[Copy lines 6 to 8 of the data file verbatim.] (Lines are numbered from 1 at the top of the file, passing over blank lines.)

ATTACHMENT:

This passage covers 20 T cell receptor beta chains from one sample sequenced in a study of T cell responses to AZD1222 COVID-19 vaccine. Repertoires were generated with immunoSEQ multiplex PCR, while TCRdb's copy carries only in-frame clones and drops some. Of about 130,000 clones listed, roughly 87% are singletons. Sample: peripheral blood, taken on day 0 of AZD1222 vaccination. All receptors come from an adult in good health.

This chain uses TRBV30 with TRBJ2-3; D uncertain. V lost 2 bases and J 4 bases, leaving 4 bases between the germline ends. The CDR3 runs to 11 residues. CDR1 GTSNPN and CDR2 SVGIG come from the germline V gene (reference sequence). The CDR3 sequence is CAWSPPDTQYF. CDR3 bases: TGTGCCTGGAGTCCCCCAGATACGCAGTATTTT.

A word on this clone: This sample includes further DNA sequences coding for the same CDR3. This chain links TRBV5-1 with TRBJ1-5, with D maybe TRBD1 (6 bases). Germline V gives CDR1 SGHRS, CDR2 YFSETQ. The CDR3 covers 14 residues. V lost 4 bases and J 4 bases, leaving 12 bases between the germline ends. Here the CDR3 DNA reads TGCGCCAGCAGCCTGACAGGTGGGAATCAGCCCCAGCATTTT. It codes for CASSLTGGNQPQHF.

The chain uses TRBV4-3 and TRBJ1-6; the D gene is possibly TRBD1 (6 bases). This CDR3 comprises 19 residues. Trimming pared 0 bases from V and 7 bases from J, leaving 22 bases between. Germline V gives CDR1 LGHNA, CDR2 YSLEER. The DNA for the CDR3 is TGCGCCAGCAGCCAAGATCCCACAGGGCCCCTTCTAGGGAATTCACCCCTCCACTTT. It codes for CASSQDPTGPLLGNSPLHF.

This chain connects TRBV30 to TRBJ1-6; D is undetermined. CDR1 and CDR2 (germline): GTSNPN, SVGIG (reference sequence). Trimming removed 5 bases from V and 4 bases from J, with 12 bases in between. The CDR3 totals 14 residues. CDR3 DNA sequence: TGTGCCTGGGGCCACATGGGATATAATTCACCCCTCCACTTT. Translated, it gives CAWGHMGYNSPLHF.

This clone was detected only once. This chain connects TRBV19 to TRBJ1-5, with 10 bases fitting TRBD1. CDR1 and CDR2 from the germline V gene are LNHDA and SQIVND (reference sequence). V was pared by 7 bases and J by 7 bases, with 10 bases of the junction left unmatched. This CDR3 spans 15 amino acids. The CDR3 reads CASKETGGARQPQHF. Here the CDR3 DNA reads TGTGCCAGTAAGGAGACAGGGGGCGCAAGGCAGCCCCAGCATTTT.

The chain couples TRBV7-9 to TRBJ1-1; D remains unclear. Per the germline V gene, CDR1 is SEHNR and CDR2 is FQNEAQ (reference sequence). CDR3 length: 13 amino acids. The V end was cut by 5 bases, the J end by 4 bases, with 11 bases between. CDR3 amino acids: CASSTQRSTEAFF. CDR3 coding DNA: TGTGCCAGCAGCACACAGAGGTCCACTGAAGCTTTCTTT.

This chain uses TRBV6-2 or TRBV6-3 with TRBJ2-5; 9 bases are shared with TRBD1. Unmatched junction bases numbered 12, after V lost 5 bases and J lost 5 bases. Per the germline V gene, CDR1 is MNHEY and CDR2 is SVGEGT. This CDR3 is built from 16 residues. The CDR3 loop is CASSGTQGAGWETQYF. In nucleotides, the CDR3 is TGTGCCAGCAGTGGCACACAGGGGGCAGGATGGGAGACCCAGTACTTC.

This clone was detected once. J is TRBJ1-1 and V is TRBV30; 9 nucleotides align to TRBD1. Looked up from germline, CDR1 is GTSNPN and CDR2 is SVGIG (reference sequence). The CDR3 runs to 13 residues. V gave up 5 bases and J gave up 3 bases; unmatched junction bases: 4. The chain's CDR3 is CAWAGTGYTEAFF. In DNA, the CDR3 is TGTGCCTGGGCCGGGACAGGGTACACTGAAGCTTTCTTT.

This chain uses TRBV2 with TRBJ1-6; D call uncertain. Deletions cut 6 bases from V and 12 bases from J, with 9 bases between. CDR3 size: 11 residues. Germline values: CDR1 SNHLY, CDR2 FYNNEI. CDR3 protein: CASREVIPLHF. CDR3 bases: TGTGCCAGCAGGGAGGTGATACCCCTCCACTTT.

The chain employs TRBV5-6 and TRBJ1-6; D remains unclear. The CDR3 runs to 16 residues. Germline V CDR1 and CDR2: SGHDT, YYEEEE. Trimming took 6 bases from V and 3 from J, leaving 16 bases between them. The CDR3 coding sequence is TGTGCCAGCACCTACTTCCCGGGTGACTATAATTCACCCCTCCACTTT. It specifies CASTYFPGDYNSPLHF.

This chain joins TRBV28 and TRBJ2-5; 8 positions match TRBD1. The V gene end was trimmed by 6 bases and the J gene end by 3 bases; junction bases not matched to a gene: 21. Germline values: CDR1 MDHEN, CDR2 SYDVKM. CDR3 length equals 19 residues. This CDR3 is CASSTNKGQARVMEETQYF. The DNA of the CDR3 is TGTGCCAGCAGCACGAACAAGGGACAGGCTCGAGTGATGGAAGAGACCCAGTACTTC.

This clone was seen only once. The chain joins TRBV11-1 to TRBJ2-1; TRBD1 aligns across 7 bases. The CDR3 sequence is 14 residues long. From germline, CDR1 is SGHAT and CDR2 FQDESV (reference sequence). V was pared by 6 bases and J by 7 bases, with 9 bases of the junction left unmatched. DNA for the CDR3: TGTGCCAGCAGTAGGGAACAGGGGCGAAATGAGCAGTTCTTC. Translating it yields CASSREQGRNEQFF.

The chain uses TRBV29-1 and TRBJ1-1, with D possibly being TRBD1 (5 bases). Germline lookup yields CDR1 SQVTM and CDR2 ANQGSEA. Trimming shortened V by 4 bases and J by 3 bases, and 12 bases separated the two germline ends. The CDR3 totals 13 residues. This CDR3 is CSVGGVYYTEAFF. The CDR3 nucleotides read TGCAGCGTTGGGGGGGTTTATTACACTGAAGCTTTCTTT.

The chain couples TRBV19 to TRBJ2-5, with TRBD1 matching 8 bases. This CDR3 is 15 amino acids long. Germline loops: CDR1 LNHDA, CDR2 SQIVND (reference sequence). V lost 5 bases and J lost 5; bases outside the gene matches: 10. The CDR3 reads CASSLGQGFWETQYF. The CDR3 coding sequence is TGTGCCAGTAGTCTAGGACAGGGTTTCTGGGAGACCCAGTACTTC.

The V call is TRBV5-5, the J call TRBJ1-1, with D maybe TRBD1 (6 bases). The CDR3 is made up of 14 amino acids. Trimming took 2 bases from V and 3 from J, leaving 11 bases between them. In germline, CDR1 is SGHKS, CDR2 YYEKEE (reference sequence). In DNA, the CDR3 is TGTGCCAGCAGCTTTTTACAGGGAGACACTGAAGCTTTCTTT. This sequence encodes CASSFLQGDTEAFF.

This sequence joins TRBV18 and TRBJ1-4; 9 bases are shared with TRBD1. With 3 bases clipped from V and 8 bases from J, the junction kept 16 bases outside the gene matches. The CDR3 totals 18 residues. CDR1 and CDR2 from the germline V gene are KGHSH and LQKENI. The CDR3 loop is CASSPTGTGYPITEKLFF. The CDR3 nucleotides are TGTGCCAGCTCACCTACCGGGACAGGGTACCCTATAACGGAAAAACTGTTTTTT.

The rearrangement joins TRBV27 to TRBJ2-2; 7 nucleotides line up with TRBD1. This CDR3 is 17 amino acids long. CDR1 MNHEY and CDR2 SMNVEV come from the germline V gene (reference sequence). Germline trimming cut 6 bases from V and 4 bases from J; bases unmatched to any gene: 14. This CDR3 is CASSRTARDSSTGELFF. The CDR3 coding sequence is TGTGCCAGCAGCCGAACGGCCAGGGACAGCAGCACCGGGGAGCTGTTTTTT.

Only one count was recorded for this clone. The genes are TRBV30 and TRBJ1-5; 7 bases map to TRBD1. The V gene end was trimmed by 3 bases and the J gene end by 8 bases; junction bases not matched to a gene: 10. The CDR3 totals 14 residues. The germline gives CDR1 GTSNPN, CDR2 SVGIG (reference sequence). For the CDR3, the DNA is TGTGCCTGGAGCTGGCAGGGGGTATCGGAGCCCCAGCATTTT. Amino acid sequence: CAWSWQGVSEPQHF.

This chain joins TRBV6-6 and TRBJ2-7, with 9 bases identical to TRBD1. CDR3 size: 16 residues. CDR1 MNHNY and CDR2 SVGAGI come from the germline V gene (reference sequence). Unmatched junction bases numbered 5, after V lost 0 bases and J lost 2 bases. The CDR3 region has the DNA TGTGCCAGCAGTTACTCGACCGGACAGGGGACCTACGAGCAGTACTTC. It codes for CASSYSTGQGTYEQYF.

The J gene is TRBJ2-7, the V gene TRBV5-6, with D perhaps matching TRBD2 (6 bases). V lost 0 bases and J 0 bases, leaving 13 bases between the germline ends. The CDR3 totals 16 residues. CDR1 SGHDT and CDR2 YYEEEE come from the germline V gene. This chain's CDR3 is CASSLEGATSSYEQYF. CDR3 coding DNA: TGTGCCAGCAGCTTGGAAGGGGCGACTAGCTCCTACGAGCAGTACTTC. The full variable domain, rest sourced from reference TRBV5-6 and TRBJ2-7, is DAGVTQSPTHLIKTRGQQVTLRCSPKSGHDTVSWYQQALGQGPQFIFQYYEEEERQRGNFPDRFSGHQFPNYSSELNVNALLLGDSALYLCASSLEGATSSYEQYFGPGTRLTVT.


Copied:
This clone was detected only once. This chain connects TRBV19 to TRBJ1-5, with 10 bases fitting TRBD1. CDR1 and CDR2 from the germline V gene are LNHDA and SQIVND (reference sequence). V was pared by 7 bases and J by 7 bases, with 10 bases of the junction left unmatched. This CDR3 spans 15 amino acids. The CDR3 reads CASKETGGARQPQHF. Here the CDR3 DNA reads TGTGCCAGTAAGGAGACAGGGGGCGCAAGGCAGCCCCAGCATTTT.

The chain couples TRBV7-9 to TRBJ1-1; D remains unclear. Per the germline V gene, CDR1 is SEHNR and CDR2 is FQNEAQ (reference sequence). CDR3 length: 13 amino acids. The V end was cut by 5 bases, the J end by 4 bases, with 11 bases between. CDR3 amino acids: CASSTQRSTEAFF. CDR3 coding DNA: TGTGCCAGCAGCACACAGAGGTCCACTGAAGCTTTCTTT.

This chain uses TRBV6-2 or TRBV6-3 with TRBJ2-5; 9 bases are shared with TRBD1. Unmatched junction bases numbered 12, after V lost 5 bases and J lost 5 bases. Per the germline V gene, CDR1 is MNHEY and CDR2 is SVGEGT. This CDR3 is built from 16 residues. The CDR3 loop is CASSGTQGAGWETQYF. In nucleotides, the CDR3 is TGTGCCAGCAGTGGCACACAGGGGGCAGGATGGGAGACCCAGTACTTC.